Friday, June 3, 2011

Battle of Arnhem - Two Movies on the Battle

The author of this blog has had published two reviews on movies chronicling the Battle of Arnhem. The first was 'Theirs is the Glory' (1946) and the second 'A Bridge Too Far' (1977). Reproduced below they can also be found at Airborne Assault ParaData, The Living History of the Parachute Regiment and Airborne Forces. See; and


The film 'Theirs Is the Glory', produced in 1946, was the first significant effort to chronicle the gallant stand of the British 1st Airborne Division, including 2 Wings of the Glider Pilot Regiment and the 1st Polish Independent Parachute Brigade Group in the battle of Arnhem (Operation Market Garden) which lasted from 17 September to 25 September 1944. It preceded the epic film A Bridge Too Far by 31 years.

It was a unique production in many respects, not the least of which was it was actually filmed on the war-torn site of the battle, used as ‘actors’ only actual participants in the battle, and was jointly produced by the J. Arthur Rank Organization and the British Army’s Film and Photographic Unit (AFPU). Some of the cast members having been only recently released from POW camps.

Among the persons appearing in the movie were, Lt. Hugh Ashmore, Maj.C.F.H."Freddie" Gough, Maj. Richard "Dickie" Lonsdale, Mrs. Kate ter Horst, Pte Tommy Scullion of County Antrim, Pte Peter Holt from Middlesex, Pte David Parker from Scotland, Cpl Pearce from Wales, Pte George ‘Titch’ Preston from Grimsby, Pte Frank ‘Butch’ Dixon (proven lethal with a PIAT), Sgt John Daley of Waterford, and war correspondents Stanley Maxted and Alan Wood. In addition the total cast was comprised of other paratroopers, gunners, sappers, RAMC, RASC, reconnaissance squadron and the glider pilots, all veterans of the battle. Each member was paid £3.0s.0d. per day by the Rank Organization.

The movie had simultaneous premieres in Ottawa, Arnhem and the Gaumont Theatre in the Haymarket London on the second anniversary of the start of the battle, 17 September 1946.

Originally in VHS format from 1987 and more recently on DVD, it is currently available in European format (PAL) and on NETFLIX. A detailed article on the making of the film was contained in After the Battle Magazine, Issue number 58.

If you would like to watch the movie in its entirety, it can be seen at;


The year 1977 saw the release of the movie A Bridge Too Far, which now ranks as one of the epics of World War II. It is based on Cornelius Ryan’s book of the same name, which chronicled the British, American and Polish Airborne Forces, as well as their German foes, during Operation ‘Market-Garden’, 17 September 1944 – 25 September 1944. There is a specific focus on the British 1st Airborne Division and their action during the battles of Arnhem and Oosterbeek. It is one of the last major war movies to be made in Western Europe.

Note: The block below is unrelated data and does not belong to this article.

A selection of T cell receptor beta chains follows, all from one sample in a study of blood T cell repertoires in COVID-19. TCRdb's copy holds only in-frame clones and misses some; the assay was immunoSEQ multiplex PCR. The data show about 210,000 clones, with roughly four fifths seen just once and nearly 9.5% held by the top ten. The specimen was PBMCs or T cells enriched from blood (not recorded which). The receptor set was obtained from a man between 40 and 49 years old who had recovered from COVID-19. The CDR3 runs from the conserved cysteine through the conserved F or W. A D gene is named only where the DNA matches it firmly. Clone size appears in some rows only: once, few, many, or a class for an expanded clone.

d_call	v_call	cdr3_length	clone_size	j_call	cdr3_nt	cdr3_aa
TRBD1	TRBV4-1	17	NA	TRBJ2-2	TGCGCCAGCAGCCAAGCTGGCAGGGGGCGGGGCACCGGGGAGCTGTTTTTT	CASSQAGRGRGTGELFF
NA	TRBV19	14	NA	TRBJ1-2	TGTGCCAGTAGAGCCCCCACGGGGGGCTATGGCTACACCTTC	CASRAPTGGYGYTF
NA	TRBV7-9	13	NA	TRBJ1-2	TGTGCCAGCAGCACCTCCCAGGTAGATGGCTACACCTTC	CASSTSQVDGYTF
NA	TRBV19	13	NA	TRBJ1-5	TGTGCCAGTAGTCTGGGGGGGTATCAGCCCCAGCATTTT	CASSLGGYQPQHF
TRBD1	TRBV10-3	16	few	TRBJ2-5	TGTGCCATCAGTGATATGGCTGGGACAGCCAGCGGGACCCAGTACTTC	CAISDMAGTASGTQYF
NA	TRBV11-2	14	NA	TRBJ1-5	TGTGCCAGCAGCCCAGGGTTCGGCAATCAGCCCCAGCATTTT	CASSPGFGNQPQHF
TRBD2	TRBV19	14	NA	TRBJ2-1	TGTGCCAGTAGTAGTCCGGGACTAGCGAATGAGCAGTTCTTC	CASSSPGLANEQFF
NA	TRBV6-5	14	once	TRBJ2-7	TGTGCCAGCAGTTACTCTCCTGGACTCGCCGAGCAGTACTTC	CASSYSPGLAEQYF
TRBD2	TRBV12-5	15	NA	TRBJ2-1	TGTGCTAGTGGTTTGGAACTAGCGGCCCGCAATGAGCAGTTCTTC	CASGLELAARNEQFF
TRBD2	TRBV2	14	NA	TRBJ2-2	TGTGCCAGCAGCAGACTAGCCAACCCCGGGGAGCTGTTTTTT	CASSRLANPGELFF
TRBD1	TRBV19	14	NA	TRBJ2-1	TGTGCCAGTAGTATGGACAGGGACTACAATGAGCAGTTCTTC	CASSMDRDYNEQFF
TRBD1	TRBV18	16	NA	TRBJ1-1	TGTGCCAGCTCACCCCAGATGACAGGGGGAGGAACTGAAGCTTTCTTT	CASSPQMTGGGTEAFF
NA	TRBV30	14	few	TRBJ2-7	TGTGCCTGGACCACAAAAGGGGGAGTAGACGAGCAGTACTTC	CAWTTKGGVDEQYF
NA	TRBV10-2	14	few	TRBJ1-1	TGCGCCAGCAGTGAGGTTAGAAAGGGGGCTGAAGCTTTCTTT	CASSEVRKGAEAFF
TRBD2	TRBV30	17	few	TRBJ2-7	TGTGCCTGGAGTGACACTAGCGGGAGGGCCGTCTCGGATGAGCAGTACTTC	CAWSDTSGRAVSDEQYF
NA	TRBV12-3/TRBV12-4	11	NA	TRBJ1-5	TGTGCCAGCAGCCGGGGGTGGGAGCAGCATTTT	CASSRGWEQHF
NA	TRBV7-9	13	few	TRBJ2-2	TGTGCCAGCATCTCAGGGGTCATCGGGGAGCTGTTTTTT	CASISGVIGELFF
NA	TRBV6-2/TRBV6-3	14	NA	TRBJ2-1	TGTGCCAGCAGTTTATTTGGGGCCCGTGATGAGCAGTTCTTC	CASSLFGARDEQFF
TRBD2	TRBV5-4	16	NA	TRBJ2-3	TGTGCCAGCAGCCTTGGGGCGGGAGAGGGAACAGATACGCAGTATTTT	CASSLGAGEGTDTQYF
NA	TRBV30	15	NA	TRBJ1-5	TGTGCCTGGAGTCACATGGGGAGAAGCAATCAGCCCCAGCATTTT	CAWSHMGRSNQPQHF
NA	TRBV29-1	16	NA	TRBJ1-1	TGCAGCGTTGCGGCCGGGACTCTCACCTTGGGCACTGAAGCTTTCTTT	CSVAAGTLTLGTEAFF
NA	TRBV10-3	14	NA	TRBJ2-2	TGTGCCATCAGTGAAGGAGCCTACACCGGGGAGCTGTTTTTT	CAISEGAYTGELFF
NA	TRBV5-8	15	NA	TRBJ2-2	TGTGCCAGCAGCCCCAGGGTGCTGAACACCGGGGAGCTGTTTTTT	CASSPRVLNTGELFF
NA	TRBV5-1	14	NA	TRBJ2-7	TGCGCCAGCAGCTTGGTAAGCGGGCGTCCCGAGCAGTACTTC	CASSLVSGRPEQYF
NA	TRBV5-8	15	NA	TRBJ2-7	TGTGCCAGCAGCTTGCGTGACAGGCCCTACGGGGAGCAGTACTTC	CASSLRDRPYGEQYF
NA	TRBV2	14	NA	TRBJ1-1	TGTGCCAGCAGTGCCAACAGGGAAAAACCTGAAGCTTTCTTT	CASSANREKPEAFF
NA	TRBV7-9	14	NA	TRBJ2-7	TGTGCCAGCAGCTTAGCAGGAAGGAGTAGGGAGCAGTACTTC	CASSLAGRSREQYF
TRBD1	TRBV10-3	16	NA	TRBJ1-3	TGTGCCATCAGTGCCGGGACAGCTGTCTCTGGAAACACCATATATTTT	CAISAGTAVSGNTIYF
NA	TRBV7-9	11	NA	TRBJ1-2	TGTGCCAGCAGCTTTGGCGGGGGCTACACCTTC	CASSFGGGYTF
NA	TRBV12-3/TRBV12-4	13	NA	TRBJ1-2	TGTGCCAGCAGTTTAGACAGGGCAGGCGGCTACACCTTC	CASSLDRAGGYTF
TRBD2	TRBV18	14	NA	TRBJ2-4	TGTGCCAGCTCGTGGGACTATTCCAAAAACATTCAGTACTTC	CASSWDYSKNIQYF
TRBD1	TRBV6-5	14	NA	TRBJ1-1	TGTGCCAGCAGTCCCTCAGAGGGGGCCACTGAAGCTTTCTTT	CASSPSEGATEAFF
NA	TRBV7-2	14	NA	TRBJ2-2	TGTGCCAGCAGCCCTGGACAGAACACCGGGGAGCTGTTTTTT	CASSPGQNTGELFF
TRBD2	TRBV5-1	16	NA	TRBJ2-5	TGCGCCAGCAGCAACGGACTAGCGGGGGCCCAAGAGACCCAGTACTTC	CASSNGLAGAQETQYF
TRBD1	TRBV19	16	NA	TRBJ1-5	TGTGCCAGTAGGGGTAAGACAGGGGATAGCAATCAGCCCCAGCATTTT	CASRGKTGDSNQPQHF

In addition to accurately conveying the overall action, the movie used a series of vignettes portraying significant personages in the battle with a cast of eminent actors. The Hollywood production directed by Sir Richard Attenborough, and produced by Joseph E. Levine, included, Anthony Hopkins, Sean Connery, Michael Caine, Robert Redford, Sir Laurence Oliver, Liv Ullmann, Edward Fox, Gene Hackman, Maximilian Schell, Ryan O'Neal, Dirk Bogarde, Hardy Kruger, Elliott Gould, and Jimmy Caan.
There were several significant technical features in the movie. Included was the hire of a veritable livery of over 100 World War II vehicles and armour from the Military Vehicle Museum, in Falmouth, owned by Charlie Mann. Eight C-47 Dakota troop transport aircraft were on hire from the Finnish and Royal Danish Air Forces. Six full-scale Horsa gliders were constructed. The logistics of feeding, boarding, transportation, wardrobe, armoury, film-making equipment was equivalent to an actual major military operation. The movie was estimated to have been injected in excess of £8 million into the local Dutch economy for hotels, motels, hostels, lodging rooms, suburban homes and caravan parks.
The movie is available in both VHS and DVD format. A detailed article on the making of the film was contained in After the Battle Magazine, Issue number 17.

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